SPECTROSCOPY: Terahertz Raman: Accessing molecular structure with Raman spectroscopy

March 1, 2013
Ultranarrowband volume holographic grating (VHG)-based notch filters can extend the range of Raman spectroscopy into the terahertz regime using a single-stage spectrometer, yielding important data on molecular structure for a wide variety of materials.


Raman spectroscopy has rapidly gained acceptance as an invaluable tool for detecting, quantifying, and analyzing the chemical composition of materials across a broad range of industries. From pharmaceuticals to narcotics and explosives detection, to cancer pathology and basic material science, Raman spectroscopy has enabled faster, easier, less expensive, more compact, and even portable spectral analysis for an ever-broadening list of applications.

Extending Raman beyond chemical and into structural analysis, however, has been limited primarily due to detection efficiency and expense. Molecular structure is increasingly important as many molecules can exist in different or "polymorphic" forms that can significantly impact their chemical, optical, and electromechanical properties. Examples include pharmaceuticals, where therapeutic efficacy and bio-availability are strongly driven by the molecular structure; or simple carbon, which can exhibit radically different properties when arranged in the form of a pencil lead, diamond crystal, graphene sheet, or nanotube.

Today, structural chemistry is principally the domain of x-ray diffraction (XRD), Fourier transform infrared (FTIR), and terahertz absorption spectroscopy. Unfortunately, these techniques can be destructive, expensive, and/or require large sample sizes and preparation, and in some cases are further limited by physical form of the sample (gas, liquid, or solid) or experimental conditions (such as the presence of moisture or air). Raman spectroscopy, on the other hand, is inherently nondestructive, noninvasive, works with trace amounts of any substance in nearly any lab or field environment, and requires no sample preparation.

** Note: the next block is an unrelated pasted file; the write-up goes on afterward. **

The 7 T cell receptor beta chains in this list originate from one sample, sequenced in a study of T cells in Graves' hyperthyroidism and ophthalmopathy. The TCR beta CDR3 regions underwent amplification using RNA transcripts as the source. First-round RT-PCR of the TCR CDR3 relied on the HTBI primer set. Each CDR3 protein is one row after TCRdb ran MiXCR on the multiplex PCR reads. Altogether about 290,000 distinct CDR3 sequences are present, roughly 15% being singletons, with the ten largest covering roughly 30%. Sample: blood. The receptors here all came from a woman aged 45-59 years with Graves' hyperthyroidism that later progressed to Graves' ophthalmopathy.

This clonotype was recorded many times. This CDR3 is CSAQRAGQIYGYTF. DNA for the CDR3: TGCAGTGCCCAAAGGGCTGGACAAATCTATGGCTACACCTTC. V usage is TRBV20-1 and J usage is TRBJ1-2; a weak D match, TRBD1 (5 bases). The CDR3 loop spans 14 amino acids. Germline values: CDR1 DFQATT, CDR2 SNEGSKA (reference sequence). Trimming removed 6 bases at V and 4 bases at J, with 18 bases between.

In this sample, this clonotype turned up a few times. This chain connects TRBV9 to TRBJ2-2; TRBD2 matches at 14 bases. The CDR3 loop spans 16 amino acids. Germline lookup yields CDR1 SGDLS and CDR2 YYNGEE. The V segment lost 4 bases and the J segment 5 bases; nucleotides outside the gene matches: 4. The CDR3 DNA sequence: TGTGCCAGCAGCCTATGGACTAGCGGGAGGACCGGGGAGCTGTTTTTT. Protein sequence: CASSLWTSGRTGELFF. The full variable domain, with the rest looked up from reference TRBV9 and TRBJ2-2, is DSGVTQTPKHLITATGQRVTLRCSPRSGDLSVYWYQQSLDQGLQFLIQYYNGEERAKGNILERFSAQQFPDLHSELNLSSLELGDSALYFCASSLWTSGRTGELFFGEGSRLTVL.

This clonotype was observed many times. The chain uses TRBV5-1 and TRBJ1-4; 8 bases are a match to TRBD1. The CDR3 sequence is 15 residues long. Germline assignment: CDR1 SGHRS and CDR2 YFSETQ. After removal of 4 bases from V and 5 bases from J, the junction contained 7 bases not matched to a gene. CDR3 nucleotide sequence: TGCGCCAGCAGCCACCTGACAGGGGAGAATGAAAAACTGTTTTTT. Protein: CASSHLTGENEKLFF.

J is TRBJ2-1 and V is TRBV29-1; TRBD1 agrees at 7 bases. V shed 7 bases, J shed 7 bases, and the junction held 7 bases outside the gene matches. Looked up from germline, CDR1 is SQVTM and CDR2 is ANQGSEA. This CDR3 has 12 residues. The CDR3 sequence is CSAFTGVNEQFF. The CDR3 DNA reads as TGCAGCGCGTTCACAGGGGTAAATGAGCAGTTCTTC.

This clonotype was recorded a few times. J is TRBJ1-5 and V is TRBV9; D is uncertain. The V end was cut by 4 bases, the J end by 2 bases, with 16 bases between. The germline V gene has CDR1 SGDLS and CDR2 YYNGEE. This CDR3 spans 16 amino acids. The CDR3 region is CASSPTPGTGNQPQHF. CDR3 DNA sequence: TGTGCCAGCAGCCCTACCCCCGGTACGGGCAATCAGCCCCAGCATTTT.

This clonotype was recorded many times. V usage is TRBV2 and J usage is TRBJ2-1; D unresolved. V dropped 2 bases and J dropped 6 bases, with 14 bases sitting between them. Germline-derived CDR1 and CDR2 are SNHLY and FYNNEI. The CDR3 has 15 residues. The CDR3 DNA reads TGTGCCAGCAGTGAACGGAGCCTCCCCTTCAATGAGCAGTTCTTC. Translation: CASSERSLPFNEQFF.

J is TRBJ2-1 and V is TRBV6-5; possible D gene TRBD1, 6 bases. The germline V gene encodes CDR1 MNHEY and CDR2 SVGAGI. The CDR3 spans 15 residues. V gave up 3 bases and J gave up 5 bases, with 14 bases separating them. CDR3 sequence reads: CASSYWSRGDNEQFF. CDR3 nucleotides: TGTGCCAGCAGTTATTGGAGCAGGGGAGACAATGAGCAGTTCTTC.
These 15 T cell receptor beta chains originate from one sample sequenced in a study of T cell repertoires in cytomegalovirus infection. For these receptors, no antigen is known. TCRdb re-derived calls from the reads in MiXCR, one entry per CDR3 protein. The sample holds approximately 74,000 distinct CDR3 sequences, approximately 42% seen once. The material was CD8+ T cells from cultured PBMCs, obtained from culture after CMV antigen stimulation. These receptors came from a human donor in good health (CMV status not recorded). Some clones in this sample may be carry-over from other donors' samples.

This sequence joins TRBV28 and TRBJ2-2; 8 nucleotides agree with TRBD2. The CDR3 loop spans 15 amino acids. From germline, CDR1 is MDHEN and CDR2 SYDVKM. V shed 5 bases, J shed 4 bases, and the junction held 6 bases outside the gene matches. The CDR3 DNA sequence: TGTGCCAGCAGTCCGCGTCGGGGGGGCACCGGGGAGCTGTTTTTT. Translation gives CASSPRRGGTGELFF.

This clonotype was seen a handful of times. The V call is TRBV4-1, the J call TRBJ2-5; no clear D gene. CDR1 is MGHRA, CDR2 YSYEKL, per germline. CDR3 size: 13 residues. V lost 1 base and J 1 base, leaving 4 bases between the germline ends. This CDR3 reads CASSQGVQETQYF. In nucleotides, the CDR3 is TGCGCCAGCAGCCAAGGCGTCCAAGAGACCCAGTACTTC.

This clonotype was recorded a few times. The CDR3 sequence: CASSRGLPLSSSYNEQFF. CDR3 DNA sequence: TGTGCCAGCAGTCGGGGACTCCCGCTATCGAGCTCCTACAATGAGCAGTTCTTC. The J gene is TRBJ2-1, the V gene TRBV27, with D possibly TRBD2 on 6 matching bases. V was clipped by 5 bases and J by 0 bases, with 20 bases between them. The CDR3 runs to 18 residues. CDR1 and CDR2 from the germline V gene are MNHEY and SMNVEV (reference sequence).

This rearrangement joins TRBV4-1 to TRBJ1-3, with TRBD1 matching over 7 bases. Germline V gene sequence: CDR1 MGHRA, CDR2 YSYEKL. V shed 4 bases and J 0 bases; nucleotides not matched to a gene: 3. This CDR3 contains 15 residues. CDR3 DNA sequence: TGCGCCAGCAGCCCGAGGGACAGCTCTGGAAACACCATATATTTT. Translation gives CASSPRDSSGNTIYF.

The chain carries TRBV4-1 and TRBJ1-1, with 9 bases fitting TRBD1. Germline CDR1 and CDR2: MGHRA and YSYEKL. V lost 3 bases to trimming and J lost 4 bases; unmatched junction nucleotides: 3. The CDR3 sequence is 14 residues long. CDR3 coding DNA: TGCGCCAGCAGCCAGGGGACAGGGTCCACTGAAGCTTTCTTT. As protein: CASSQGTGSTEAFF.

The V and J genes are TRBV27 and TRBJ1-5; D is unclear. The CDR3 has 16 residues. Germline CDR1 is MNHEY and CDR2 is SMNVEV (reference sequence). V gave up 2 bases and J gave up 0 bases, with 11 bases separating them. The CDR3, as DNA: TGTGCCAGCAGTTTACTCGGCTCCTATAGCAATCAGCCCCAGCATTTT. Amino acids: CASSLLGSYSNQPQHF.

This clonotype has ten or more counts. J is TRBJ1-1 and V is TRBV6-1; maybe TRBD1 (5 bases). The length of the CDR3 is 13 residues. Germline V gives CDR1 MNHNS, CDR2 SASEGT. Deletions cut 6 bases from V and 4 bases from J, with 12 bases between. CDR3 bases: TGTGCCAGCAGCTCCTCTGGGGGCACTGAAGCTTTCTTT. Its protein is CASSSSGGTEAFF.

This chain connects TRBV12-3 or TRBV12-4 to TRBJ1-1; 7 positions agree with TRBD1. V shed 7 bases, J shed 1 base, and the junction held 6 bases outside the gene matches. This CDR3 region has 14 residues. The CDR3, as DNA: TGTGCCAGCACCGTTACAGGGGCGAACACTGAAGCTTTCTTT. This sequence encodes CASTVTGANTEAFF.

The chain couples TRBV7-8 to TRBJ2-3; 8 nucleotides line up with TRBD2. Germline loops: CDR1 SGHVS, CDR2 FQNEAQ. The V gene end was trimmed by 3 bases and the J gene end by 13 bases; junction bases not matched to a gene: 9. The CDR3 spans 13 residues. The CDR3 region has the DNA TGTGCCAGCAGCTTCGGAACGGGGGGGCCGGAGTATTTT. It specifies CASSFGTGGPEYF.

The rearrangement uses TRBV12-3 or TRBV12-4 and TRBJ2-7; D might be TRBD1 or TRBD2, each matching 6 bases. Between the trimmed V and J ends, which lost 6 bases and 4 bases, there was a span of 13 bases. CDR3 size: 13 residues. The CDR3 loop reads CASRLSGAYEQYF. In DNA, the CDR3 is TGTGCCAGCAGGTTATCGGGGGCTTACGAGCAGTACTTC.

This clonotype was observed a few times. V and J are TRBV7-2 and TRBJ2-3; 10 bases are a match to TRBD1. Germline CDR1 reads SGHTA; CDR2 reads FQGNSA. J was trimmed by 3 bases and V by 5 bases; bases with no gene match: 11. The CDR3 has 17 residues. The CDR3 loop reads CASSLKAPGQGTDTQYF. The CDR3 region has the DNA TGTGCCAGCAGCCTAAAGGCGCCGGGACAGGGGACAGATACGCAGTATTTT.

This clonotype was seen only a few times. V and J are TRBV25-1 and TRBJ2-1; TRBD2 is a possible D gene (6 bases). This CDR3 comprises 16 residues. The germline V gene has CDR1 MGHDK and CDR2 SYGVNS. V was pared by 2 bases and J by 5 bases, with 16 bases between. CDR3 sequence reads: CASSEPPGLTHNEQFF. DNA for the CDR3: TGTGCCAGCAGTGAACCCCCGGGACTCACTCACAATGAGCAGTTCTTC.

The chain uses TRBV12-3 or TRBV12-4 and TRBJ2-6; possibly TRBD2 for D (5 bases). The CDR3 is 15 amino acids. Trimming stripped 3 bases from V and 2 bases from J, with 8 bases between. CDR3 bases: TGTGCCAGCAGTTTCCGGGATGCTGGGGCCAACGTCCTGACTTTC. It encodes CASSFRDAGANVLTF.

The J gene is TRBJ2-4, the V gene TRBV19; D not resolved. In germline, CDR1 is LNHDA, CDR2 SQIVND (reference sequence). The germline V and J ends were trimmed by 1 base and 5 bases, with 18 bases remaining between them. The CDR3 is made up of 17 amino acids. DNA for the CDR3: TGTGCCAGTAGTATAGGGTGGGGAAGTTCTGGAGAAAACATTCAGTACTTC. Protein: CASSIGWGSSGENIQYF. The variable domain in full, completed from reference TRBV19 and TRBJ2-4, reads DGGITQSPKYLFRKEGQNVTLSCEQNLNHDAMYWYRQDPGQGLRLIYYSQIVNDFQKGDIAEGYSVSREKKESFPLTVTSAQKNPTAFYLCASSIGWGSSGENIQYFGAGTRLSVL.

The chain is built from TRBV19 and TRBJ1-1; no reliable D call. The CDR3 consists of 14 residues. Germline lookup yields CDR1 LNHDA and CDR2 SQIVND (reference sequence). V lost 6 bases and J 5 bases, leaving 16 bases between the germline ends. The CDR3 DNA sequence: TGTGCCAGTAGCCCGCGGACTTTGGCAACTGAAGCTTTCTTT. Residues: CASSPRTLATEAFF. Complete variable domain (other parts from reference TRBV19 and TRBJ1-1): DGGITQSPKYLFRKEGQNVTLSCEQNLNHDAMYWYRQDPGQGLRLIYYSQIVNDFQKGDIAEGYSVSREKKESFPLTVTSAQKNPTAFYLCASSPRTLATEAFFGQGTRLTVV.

The problem has been to extend the reach of Raman—in an efficient and cost-effective way—into the spectral regime where important structural details (including lattice or polymer structures, crystal orientation, spin waves, and phonon modes) can be discerned. These characteristics are normally correlated to low-energy molecular transitions and vibrations that occur on approximately 0.1 to 10 ps timescales and exhibit spectra in the approximately 0.3 to 3.0 THz or 10 cm-1 to 100 cm-1, also known as the "terahertz" (THz) or "low-frequency Raman" regime to spectroscopists.

Extending terahertz-Raman reach

The terahertz range has been largely inaccessible for traditional Raman spectrometers due to limitations in edge or notch filters used to block out the Rayleigh backscatter from the excitation laser. Multistage spectrometers that can more precisely block Rayleigh scatter and provide access to this region are much larger and more expensive, and also reduce signal strength by more than an order of magnitude. But recent developments in the area of ultranarrowband filters and wavelength-stabilized lasers have resulted in a new, affordable, and easy-to-use tool for extending Raman system performance into this ultralow-frequency terahertz-Raman or "THz-Raman" domain-bringing structural analysis within reach for anyone with a standard Raman system (see Fig. 1).1

Many commercially available Raman systems are generally limited to the spectral region starting from approximately 150 cm-1 (4.5 THz) and can extend to more than 90 THz (3000 cm-1). Both wavelength range and resolution are primarily dependent on the configuration of the gratings and detector elements, and are inversely proportional; that is, higher resolution generally limits overall wavelength range and vice versa. These systems are well suited to examining higher-energy molecular transitions (for chemical composition), with sufficiently broad range and moderate resolution (approximately 5 to 10 cm-1 or 150-300 GHz, respectively).